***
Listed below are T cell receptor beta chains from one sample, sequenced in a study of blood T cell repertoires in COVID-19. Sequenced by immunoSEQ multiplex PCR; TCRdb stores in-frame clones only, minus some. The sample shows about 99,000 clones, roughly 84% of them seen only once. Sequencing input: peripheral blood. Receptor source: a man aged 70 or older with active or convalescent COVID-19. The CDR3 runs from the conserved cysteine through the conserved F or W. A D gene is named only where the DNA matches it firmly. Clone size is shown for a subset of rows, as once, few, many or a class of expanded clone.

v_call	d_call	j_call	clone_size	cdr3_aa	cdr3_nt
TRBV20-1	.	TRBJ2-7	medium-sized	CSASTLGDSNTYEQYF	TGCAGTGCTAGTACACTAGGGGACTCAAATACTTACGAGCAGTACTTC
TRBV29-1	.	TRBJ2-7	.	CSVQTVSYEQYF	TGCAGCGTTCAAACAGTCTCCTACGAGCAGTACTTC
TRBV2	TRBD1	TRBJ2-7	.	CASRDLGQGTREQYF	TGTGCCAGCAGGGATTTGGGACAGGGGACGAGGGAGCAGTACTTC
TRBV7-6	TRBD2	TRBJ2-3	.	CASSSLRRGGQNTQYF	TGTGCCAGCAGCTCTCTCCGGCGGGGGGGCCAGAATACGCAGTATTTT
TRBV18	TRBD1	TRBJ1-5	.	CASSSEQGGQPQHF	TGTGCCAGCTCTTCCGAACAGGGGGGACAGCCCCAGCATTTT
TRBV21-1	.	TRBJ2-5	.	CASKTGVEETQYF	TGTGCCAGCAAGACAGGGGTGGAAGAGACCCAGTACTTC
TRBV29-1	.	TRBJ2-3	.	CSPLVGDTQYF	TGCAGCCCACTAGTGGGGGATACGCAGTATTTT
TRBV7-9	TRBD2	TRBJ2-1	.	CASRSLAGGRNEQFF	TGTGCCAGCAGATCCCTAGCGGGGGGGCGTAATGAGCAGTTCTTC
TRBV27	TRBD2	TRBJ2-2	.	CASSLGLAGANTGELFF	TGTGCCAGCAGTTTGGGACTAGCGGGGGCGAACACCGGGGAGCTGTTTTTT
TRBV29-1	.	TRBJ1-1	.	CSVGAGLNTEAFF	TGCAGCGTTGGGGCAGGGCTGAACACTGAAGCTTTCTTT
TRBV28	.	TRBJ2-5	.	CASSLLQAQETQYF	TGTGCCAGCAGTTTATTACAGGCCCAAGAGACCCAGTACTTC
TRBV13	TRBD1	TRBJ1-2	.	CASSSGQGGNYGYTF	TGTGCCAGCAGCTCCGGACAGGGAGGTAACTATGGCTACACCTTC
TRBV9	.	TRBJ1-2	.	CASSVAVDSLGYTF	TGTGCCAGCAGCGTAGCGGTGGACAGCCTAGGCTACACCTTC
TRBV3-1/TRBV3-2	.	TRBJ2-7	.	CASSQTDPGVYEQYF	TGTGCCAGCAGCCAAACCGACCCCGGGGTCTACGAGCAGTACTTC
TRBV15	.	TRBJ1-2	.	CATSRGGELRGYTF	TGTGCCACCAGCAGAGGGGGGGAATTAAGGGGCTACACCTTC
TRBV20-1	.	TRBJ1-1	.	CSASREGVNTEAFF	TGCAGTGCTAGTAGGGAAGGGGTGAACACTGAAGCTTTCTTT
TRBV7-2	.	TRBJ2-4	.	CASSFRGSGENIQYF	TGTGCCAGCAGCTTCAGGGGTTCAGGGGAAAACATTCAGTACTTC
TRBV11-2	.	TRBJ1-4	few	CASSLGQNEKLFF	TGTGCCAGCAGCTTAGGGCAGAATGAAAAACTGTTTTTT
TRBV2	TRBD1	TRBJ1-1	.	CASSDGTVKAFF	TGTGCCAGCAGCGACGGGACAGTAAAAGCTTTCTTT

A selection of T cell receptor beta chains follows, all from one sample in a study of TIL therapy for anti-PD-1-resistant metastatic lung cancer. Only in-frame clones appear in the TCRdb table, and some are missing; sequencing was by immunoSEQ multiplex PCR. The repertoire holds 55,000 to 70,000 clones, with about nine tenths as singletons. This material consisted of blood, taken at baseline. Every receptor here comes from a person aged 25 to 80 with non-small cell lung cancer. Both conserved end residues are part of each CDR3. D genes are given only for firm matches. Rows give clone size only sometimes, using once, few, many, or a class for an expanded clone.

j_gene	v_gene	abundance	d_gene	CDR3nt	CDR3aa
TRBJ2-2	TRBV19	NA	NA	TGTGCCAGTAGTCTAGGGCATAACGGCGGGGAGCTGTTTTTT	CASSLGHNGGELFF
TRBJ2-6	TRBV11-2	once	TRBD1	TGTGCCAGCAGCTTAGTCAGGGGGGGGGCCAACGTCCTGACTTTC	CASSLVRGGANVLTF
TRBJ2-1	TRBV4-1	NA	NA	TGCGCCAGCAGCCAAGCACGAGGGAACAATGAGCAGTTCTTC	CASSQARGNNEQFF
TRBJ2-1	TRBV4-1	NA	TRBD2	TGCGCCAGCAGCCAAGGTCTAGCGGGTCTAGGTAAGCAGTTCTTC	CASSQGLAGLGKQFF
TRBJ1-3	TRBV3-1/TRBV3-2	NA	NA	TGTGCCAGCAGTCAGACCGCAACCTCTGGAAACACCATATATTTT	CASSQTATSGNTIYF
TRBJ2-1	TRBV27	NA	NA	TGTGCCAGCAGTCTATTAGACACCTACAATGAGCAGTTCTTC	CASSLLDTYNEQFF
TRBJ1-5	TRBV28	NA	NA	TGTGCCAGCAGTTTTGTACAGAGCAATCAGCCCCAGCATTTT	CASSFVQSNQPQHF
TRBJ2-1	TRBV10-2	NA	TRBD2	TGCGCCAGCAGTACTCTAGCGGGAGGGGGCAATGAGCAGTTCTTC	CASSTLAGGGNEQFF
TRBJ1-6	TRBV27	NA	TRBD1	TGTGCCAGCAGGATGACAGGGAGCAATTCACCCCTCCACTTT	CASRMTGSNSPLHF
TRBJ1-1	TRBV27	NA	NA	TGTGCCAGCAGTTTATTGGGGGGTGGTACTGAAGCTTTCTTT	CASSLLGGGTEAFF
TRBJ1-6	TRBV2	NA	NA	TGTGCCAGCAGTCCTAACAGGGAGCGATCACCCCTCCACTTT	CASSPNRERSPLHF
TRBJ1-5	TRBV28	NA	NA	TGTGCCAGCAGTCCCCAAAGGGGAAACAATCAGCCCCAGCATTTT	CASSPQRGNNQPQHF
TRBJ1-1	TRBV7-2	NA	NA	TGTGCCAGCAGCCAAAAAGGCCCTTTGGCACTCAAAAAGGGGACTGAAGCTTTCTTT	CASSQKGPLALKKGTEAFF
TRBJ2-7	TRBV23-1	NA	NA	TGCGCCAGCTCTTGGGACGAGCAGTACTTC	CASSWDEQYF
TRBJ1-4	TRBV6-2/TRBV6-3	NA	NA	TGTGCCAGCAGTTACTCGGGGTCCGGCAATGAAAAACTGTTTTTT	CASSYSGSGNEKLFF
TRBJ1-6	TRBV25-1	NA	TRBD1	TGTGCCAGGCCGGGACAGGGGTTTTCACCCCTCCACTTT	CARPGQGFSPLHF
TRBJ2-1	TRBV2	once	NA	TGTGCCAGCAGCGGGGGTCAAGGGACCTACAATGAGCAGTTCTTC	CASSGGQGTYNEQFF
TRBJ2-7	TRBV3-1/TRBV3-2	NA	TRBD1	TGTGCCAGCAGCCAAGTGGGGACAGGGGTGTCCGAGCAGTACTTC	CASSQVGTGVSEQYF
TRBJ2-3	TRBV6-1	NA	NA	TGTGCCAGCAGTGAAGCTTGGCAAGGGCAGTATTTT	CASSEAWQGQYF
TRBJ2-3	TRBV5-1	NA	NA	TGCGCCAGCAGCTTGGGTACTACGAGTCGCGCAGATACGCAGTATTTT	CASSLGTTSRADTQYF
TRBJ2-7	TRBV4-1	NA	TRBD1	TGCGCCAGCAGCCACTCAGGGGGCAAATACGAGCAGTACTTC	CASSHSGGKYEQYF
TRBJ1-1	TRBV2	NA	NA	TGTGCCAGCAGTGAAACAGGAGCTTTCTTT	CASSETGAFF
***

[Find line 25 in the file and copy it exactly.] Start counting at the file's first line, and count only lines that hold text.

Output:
TRBJ2-6	TRBV11-2	once	TRBD1	TGTGCCAGCAGCTTAGTCAGGGGGGGGGCCAACGTCCTGACTTTC	CASSLVRGGANVLTF